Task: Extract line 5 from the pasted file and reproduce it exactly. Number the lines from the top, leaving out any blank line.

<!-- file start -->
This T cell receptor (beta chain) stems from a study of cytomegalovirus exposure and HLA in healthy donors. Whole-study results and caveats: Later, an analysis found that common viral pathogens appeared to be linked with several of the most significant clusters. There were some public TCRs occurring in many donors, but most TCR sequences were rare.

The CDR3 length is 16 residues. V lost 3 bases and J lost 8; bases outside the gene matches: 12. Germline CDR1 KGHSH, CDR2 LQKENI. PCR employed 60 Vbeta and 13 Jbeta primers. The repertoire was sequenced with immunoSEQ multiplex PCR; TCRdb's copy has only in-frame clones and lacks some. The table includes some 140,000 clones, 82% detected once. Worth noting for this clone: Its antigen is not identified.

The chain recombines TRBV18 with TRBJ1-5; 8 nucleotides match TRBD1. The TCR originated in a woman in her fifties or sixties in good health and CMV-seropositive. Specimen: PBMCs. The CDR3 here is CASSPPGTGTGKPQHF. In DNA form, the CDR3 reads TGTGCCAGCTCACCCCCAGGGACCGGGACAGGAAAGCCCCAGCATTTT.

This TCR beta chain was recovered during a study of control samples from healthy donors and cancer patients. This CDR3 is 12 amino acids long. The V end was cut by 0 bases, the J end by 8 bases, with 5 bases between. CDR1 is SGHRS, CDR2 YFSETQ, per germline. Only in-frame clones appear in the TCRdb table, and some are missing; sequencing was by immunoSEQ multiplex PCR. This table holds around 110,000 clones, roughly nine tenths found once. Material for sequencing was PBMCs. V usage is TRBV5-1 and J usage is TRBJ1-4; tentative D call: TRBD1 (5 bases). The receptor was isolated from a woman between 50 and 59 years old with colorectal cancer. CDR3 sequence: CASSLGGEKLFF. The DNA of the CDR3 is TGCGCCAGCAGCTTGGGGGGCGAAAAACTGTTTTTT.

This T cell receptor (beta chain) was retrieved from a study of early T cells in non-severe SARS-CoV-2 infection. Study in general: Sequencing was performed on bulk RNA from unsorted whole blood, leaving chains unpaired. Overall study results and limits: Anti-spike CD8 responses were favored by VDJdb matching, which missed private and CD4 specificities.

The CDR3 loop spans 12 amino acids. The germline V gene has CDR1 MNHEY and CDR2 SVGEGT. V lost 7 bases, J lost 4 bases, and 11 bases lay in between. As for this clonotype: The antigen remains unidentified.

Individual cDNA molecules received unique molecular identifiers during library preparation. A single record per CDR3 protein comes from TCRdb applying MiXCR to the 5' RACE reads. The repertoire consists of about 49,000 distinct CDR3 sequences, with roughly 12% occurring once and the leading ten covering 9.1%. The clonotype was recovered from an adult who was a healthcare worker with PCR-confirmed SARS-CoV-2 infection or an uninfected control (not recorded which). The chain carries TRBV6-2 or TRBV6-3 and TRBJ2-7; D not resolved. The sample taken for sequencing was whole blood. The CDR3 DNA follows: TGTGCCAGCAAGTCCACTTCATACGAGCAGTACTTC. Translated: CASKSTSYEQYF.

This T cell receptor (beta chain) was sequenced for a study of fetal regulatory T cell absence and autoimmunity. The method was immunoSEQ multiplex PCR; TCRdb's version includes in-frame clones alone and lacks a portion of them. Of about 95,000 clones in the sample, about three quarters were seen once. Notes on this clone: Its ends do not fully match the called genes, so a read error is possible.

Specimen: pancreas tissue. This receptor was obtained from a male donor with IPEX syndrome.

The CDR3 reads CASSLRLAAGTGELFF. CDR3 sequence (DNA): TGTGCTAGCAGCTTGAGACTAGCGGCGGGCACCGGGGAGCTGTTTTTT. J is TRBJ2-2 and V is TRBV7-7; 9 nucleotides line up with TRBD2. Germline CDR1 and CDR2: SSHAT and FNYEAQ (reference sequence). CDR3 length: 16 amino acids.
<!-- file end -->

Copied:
This T cell receptor (beta chain) was retrieved from a study of early T cells in non-severe SARS-CoV-2 infection. Study in general: Sequencing was performed on bulk RNA from unsorted whole blood, leaving chains unpaired. Overall study results and limits: Anti-spike CD8 responses were favored by VDJdb matching, which missed private and CD4 specificities.